Data analysis

A meta-analysis was performed if at least three studies reported data for the same outcome measure. RevMan 5.4.1 software (Review Manager, The Cochrane Collaboration; 2020) was used to aggregate the extracted data and to obtain pooled estimates of the difference between men and women. Raw data (means and standard deviations, SD) were extracted or calculated from other statistics reported in the paper (i.e., standard error; 95% confidence interval, CI). If studies reported outcomes exclusively through graphs, the mean scores and the related measures of spread (SD, standard error, 95% CI) were estimated employing GetData Graph Digitizer (version A random-effects model was chosen for all meta-analyses to account for potential methodological differences in the assessment and training protocols across studies, as conventionally done in biomedical research (Borenstein et al. 2010). To allow interpretation of the pooled estimate of an effect, the weighted mean difference (MD) with 95% CI was calculated when pooling data from an outcome measure that was homogeneously assessed across studies, whereas the standardized mean difference (SMD) was calculated when the extracted data for one outcome were expressed with different measurement units, or when different testing protocols or exercise modalities (e.g., treadmill walking, over ground walking, cycle ergometer) were employed. Additionally, to estimate the magnitude of the effect size through a standardized index, the SMD was reported for all MD (taking an SMD of 0.2 as small, 0.5 as moderate, and 0.8 as large). In both cases, the level of significance was set at p < 0.05, as conventionally done in meta-analyses. Heterogeneity across the studies was evaluated using the Chi-square and the inconsistency (I2) test; a value > 50% was considered indicative of significant heterogeneity (Higgins et al. 2003). In case of heterogeneity exceeding this threshold, a leave-one-out sensitivity analysis was performed to check whether our findings were driven by a single study.

For those comparisons in which data were obtained from at least ten studies (Sterne et al. 2011), publication bias was assessed by visual inspection of funnel plot asymmetry. To evaluate differences in methodological quality between the studies conducted in sedentary/recreationally active and athletic populations, the Mann–Whitney U test was performed. As for all the other comparisons, the significance level was set at p < 0.05.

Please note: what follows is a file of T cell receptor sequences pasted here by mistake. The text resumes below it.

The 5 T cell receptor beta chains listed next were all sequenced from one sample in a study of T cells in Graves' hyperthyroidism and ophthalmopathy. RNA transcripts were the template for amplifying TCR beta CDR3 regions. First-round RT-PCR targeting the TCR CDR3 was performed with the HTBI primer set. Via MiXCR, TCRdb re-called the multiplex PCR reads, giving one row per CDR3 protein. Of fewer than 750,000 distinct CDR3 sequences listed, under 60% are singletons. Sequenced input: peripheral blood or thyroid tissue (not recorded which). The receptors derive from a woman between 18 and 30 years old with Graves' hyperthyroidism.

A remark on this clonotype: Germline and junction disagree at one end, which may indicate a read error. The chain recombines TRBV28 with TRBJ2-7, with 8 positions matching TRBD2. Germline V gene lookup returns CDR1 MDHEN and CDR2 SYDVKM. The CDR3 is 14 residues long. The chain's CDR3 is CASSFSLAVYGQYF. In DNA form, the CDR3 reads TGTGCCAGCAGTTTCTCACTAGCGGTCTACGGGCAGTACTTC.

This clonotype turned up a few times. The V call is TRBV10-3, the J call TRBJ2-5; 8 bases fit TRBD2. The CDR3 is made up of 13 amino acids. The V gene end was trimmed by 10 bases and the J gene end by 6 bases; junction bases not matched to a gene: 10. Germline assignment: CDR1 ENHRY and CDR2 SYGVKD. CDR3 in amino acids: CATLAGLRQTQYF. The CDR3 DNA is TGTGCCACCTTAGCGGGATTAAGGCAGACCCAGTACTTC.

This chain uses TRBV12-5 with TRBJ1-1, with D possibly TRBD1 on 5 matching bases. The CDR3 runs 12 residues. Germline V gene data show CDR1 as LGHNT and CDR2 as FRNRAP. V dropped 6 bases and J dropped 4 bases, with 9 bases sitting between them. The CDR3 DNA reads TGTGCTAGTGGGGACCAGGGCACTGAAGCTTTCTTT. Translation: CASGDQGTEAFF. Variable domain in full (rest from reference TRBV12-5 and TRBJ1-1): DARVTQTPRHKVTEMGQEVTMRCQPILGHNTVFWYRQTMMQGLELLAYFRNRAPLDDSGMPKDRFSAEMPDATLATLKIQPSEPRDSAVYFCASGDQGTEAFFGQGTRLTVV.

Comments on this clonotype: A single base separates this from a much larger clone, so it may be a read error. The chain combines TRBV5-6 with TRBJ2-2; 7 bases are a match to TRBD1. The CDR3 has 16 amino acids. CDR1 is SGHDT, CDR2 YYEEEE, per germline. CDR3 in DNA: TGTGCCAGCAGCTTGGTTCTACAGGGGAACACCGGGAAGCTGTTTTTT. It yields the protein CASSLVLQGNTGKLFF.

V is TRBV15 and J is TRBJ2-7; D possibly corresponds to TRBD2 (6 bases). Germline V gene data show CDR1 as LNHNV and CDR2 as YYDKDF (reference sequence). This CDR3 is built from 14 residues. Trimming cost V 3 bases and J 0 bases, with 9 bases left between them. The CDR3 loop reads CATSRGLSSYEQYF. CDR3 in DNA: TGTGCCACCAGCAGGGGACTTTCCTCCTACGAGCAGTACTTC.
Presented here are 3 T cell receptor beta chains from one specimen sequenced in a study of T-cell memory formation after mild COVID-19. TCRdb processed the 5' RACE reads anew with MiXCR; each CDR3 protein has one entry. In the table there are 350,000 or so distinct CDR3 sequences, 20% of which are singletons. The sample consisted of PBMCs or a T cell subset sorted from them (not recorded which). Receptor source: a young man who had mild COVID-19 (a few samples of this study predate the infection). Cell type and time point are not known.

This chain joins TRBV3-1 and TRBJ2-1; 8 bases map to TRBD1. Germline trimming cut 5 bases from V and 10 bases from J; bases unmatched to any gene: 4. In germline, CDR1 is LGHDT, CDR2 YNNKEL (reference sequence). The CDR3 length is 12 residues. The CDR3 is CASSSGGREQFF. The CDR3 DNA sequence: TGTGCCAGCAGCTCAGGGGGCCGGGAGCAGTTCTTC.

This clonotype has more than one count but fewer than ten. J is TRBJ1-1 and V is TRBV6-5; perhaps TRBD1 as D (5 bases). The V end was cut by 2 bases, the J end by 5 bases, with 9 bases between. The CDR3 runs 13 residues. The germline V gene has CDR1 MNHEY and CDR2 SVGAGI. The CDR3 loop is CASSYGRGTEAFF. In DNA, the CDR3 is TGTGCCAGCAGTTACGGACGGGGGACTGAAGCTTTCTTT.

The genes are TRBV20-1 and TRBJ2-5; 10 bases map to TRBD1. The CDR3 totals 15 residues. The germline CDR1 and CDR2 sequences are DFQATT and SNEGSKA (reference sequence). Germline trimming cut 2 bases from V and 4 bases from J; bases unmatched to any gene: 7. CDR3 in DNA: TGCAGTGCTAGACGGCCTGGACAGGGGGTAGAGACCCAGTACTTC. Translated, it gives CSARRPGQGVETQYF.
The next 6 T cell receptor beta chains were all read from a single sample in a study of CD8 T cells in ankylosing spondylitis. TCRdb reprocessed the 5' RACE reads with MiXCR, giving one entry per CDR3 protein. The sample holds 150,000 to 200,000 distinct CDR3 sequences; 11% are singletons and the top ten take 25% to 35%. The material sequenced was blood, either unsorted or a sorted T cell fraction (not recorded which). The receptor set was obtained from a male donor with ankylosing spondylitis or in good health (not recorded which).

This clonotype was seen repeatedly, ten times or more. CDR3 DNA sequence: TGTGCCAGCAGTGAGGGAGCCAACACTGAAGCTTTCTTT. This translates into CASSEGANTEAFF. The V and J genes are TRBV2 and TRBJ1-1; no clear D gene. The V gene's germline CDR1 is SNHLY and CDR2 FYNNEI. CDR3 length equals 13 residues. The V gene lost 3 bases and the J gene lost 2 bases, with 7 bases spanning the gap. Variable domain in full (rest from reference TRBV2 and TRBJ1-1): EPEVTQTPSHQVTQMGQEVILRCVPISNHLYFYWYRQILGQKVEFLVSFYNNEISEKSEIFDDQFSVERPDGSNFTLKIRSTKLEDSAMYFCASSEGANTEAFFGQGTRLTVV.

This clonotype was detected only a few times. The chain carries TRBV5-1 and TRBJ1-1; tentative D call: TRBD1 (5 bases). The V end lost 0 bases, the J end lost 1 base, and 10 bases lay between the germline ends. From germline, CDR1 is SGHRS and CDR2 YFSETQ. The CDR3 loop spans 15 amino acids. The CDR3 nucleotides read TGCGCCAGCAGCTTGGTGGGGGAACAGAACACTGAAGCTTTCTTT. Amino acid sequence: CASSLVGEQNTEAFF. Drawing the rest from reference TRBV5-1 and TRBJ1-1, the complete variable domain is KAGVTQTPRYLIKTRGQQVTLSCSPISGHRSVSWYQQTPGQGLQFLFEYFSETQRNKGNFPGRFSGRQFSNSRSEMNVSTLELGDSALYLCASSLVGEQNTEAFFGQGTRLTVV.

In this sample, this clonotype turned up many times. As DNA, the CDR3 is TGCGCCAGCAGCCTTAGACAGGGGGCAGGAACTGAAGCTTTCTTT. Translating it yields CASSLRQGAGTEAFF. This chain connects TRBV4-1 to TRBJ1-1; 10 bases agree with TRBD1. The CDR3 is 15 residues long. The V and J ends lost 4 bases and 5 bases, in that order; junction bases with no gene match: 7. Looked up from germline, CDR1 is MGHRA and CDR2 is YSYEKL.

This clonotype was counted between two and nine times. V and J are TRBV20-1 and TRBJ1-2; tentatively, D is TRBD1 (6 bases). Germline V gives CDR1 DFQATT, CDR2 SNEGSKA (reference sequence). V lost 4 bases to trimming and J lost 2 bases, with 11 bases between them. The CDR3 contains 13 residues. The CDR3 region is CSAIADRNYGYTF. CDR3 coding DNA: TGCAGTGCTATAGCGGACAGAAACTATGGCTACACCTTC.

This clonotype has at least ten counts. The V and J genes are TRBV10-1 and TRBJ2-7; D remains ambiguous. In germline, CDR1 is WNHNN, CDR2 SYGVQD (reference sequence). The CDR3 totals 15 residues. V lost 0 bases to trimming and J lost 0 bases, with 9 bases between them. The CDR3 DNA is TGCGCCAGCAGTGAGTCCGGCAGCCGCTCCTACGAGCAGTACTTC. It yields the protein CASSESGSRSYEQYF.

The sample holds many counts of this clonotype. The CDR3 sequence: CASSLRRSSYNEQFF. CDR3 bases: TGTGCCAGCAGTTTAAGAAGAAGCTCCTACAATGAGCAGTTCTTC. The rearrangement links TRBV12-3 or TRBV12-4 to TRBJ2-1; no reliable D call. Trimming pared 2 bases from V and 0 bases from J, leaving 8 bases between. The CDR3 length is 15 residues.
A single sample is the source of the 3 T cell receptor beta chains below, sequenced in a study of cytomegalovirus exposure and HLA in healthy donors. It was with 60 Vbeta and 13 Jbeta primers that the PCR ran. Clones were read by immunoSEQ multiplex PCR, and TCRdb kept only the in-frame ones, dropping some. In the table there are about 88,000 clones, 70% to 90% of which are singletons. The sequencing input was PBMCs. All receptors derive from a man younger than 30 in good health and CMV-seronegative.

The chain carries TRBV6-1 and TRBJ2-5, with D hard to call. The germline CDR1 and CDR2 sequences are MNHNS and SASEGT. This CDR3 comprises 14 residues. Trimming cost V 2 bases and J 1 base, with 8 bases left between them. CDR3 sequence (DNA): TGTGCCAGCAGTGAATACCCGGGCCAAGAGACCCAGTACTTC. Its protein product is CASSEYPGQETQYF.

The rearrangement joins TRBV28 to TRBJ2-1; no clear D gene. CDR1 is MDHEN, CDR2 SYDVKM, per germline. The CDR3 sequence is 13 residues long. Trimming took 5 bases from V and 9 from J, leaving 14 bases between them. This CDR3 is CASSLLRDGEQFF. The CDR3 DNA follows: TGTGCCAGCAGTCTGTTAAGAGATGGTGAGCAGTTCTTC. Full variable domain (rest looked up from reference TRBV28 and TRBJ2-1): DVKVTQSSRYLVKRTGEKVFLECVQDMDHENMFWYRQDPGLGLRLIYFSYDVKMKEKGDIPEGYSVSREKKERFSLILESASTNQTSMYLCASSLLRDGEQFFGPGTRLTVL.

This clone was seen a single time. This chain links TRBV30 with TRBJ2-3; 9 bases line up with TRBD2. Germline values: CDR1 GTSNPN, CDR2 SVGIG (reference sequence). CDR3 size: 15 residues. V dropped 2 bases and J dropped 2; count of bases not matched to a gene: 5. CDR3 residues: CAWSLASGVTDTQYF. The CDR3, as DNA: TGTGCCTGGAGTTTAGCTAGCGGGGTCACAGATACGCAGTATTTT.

Selected articles

The search strategy identified 1077 potentially relevant records (from PubMed/Medline, 362 records; Scopus, 381 records; Web of Science, 334 records). After merging the items retrieved from the databases, duplicates were removed leaving 463 unique articles. Of these, 405 were discarded based on title and abstract, whereas 58 were assessed in full text. Thirteen studies, which did not satisfy the predefined inclusion criteria, were excluded. The remaining 45 studies, deemed eligible, were included in the qualitative analysis. Figure 1 presents the flowchart of the study selection process. The main features of the 45 studies included in the qualitative analysis are summarized in Tables 1 and 2 (i.e., participants’ status, pre-testing conditions and employed exercise protocols) and Tables 3 and 4 (i.e., outcome measures, main findings and suggested physiological mechanisms), in sedentary/recreationally active (28 studies) and athletic (17 studies) populations, respectively.

Fig. 1
figure 1

Flowchart of the studies

Table 1 Participant’s features, pre-testing and testing conditions and quality of studies carried out in sedentary or recreationally active healthy subjects and included in the qualitative analyses (N = 28)
Table 2 Participant’s features, pre-testing and testing conditions and quality of studies carried out in healthy endurance trained athletes and included in the qualitative analyses (N = 17)
Table 3 Main outcomes, findings and suggested mechanisms for sex-based differences of studies carried out in sedentary or recreationally active healthy subjects and included in the qualitative analyses (N = 28)
Table 4 Main outcomes, findings, and suggested mechanisms for sex-based differences of studies carried out in carried out in healthy endurance-trained athletes and included in the qualitative analyses (N = 17)

Quality of the included studies